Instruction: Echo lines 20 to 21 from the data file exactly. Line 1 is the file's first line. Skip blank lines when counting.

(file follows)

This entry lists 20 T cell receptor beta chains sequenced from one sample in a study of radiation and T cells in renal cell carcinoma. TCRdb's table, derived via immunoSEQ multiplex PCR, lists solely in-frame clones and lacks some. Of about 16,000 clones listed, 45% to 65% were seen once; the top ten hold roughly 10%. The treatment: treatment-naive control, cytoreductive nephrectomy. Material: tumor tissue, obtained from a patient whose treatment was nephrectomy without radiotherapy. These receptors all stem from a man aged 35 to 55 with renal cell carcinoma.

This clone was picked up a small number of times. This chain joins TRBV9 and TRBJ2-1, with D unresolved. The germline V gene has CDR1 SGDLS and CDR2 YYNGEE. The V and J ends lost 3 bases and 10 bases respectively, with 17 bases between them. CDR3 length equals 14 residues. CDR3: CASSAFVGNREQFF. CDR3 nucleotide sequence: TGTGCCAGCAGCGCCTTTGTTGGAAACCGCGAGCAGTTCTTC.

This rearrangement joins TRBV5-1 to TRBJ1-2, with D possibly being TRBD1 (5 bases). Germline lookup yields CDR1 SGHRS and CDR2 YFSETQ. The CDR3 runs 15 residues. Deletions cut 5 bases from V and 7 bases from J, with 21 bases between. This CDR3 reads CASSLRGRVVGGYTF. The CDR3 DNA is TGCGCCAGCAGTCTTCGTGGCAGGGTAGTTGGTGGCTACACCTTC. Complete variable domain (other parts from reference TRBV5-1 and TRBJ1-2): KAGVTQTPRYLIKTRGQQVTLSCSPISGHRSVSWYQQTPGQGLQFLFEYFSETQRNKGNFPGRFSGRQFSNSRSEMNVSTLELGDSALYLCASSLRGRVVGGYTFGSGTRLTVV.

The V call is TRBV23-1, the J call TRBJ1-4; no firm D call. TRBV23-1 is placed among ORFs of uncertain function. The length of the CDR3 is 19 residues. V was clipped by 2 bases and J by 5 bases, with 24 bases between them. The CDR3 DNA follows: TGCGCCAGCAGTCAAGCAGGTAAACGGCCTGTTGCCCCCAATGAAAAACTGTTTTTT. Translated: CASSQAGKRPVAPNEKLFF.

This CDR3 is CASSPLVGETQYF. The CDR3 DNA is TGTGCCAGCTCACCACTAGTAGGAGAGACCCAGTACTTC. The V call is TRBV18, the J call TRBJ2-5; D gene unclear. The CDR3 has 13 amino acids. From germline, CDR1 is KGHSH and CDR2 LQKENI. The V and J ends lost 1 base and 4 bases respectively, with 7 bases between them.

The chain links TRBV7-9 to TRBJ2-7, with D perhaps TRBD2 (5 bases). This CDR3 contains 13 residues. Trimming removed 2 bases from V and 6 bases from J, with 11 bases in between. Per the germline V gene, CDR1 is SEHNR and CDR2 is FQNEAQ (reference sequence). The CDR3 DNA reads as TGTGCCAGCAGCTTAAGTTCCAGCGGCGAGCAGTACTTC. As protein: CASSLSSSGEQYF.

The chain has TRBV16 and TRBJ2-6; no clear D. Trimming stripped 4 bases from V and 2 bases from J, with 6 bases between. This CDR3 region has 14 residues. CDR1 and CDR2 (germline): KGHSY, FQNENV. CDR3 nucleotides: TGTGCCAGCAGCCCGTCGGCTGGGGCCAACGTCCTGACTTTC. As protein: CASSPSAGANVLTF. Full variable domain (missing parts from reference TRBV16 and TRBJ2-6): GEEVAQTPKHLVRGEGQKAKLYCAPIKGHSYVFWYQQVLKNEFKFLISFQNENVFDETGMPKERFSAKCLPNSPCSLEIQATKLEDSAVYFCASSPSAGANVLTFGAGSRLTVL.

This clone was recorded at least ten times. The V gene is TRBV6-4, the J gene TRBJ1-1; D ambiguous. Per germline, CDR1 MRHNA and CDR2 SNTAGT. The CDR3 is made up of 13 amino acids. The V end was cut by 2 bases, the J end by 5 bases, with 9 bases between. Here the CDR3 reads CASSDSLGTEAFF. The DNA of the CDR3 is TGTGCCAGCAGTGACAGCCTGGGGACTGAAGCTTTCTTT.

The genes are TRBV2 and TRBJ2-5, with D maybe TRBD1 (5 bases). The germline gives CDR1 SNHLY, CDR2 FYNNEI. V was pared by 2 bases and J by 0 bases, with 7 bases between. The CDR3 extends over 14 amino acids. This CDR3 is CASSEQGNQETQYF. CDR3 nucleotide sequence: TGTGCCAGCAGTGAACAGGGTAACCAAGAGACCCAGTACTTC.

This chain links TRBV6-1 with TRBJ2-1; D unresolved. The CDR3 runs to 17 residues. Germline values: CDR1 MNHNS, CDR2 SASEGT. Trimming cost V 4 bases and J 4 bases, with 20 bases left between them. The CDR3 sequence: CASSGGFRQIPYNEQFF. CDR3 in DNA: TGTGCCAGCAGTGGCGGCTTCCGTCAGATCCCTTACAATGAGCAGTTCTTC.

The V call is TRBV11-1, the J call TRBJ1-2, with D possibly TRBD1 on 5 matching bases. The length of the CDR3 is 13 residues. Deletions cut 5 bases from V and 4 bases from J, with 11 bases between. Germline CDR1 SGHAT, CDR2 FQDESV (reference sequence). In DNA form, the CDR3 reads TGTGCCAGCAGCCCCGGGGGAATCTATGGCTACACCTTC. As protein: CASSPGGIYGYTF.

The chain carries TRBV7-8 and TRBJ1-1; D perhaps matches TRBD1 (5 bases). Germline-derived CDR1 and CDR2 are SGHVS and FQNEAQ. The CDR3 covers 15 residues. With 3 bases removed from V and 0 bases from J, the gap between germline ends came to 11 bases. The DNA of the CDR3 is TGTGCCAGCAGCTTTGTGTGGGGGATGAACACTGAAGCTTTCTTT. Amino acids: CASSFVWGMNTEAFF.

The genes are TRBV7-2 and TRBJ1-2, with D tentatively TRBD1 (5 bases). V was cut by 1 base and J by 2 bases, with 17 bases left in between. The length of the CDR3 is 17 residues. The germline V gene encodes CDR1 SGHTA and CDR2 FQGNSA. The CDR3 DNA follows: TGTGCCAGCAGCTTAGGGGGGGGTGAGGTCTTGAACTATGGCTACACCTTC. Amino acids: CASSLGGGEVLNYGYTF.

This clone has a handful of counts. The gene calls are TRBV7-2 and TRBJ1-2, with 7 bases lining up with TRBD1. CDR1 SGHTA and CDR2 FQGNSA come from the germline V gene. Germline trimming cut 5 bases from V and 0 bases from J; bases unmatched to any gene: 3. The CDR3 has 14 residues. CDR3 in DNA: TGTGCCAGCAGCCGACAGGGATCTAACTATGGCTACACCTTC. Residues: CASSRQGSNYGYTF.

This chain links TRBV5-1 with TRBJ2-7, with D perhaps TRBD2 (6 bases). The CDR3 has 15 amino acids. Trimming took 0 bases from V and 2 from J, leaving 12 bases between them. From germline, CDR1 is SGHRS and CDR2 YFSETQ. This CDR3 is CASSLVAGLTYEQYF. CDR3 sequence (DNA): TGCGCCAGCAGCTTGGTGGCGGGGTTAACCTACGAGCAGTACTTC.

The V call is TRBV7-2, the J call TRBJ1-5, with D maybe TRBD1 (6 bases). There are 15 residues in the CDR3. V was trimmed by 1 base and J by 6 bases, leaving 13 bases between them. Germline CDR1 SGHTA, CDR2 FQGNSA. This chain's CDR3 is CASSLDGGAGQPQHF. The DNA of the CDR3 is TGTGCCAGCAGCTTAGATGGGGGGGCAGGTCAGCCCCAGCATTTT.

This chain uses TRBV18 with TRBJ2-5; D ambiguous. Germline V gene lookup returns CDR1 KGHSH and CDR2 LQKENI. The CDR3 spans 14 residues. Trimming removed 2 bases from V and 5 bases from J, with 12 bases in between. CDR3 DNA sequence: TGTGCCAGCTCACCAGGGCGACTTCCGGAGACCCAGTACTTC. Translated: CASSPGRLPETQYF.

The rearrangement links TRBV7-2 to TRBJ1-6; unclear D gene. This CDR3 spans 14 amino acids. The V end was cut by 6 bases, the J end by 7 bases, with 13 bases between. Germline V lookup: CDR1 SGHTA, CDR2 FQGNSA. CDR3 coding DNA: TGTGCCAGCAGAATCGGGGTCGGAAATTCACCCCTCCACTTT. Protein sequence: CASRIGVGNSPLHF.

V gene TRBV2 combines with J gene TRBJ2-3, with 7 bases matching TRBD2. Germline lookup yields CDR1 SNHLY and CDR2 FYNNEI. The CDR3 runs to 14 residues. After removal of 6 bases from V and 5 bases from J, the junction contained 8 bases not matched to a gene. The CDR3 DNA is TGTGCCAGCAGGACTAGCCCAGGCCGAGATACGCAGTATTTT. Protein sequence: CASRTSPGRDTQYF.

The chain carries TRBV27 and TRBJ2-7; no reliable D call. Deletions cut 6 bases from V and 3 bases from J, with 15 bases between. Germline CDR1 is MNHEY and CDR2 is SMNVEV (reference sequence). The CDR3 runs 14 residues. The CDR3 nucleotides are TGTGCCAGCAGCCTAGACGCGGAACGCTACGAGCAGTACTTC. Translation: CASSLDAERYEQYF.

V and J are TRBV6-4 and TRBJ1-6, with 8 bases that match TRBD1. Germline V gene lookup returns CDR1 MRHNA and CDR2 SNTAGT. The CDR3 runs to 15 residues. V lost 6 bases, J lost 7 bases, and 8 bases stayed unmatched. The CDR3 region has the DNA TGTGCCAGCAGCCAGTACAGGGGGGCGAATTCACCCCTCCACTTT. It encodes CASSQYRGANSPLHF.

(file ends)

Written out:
The chain carries TRBV27 and TRBJ2-7; no reliable D call. Deletions cut 6 bases from V and 3 bases from J, with 15 bases between. Germline CDR1 is MNHEY and CDR2 is SMNVEV (reference sequence). The CDR3 runs 14 residues. The CDR3 nucleotides are TGTGCCAGCAGCCTAGACGCGGAACGCTACGAGCAGTACTTC. Translation: CASSLDAERYEQYF.

V and J are TRBV6-4 and TRBJ1-6, with 8 bases that match TRBD1. Germline V gene lookup returns CDR1 MRHNA and CDR2 SNTAGT. The CDR3 runs to 15 residues. V lost 6 bases, J lost 7 bases, and 8 bases stayed unmatched. The CDR3 region has the DNA TGTGCCAGCAGCCAGTACAGGGGGGCGAATTCACCCCTCCACTTT. It encodes CASSQYRGANSPLHF.